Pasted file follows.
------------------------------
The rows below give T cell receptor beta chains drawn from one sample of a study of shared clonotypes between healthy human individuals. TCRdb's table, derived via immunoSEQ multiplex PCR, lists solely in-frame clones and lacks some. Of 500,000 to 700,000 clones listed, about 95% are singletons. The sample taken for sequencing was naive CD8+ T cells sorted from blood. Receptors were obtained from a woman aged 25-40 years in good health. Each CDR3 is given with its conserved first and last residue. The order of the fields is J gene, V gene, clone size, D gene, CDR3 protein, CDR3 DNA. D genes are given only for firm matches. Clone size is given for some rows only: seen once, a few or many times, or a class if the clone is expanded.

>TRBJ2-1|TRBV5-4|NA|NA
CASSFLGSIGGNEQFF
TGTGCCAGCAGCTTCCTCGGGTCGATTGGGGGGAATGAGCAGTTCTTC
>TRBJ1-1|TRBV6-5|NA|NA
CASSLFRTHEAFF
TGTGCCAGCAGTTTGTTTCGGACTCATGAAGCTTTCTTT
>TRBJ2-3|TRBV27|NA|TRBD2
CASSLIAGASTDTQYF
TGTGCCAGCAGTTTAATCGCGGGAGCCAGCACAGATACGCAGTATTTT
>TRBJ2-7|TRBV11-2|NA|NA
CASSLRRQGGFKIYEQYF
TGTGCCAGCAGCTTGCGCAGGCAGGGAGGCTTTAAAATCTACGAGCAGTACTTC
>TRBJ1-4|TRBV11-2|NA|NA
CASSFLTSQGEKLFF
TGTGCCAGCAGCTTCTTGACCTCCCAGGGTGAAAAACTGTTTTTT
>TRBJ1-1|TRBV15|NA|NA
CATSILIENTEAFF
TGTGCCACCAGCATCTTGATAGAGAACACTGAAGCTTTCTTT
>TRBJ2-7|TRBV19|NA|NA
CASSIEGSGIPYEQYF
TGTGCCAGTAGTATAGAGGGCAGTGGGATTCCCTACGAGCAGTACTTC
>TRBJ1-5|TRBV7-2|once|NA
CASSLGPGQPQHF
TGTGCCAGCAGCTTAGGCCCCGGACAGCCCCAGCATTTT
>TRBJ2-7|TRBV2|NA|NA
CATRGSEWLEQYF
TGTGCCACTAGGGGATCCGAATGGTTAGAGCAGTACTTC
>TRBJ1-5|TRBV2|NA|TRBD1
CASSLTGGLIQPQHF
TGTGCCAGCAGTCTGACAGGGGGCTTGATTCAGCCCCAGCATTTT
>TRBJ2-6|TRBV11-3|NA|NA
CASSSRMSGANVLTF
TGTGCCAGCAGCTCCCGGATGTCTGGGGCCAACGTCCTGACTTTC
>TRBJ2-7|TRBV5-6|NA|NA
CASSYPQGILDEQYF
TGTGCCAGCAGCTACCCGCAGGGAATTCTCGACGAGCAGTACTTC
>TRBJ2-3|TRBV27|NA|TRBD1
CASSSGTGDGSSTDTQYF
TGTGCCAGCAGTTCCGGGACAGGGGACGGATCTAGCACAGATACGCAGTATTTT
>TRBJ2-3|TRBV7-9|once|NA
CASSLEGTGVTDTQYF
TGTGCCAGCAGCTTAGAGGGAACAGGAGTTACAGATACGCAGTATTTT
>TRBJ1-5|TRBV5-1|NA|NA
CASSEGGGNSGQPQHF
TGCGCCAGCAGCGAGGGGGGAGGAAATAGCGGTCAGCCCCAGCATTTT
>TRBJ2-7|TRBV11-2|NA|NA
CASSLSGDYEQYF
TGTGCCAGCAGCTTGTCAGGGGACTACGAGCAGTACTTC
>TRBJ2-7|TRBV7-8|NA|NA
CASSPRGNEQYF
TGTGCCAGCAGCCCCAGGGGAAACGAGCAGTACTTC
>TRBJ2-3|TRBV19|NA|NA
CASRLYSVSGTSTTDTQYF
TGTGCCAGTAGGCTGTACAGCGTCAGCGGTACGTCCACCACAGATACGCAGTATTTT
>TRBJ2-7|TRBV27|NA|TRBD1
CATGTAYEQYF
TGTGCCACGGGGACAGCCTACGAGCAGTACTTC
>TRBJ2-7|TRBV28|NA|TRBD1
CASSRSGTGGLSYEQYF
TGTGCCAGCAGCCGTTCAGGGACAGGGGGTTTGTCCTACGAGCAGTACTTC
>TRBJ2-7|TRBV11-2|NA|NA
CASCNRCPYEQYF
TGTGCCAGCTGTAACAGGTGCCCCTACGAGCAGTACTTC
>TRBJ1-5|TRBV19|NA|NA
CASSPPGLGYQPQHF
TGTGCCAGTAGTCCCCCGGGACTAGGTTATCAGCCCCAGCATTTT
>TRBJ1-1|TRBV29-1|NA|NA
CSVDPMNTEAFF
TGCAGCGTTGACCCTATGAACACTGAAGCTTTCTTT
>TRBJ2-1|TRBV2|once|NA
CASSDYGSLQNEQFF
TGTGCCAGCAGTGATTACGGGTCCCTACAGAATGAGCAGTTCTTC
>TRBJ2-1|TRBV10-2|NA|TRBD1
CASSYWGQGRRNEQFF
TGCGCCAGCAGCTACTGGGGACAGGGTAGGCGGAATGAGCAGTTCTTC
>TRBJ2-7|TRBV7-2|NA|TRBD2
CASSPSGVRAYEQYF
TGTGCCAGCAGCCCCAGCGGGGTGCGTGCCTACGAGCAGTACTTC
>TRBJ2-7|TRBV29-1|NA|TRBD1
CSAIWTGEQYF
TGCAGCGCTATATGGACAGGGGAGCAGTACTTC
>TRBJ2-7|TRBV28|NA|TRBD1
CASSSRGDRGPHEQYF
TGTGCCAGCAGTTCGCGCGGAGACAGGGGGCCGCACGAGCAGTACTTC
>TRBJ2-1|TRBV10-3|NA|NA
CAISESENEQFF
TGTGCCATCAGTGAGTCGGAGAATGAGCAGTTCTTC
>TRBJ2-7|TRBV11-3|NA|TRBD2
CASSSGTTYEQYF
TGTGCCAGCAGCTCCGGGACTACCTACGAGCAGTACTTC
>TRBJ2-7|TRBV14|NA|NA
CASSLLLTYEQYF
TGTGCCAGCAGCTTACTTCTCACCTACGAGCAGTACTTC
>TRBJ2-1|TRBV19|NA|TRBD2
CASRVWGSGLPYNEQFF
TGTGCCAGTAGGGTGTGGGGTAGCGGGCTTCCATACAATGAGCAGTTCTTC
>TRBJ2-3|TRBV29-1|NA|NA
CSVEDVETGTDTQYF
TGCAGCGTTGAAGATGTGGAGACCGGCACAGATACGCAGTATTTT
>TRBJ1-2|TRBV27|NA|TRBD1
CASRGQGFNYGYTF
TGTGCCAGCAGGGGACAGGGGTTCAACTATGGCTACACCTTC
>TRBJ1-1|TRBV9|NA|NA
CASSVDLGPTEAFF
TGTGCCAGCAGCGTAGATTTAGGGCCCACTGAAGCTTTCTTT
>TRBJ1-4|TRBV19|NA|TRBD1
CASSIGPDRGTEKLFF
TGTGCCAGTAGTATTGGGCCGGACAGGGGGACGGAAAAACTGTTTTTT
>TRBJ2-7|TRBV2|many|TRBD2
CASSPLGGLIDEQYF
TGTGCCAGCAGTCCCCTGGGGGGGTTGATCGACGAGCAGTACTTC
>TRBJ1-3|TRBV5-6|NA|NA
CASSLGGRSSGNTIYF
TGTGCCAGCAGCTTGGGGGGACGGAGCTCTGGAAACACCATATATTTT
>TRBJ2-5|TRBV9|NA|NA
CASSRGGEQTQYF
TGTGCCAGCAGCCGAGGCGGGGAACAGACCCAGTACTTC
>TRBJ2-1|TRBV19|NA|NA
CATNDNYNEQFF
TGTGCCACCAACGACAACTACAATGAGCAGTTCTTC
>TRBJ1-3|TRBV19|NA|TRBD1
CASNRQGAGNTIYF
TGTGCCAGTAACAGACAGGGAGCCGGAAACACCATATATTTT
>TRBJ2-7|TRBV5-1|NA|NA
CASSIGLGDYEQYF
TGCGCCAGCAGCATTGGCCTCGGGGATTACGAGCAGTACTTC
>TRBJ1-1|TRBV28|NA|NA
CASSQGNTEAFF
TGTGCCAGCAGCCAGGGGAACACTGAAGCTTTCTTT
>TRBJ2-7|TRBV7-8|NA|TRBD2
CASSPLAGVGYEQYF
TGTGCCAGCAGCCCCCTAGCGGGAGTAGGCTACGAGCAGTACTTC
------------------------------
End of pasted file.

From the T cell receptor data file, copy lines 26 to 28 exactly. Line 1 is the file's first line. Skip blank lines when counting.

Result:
>TRBJ2-7|TRBV2|NA|NA
CATRGSEWLEQYF
TGTGCCACTAGGGGATCCGAATGGTTAGAGCAGTACTTC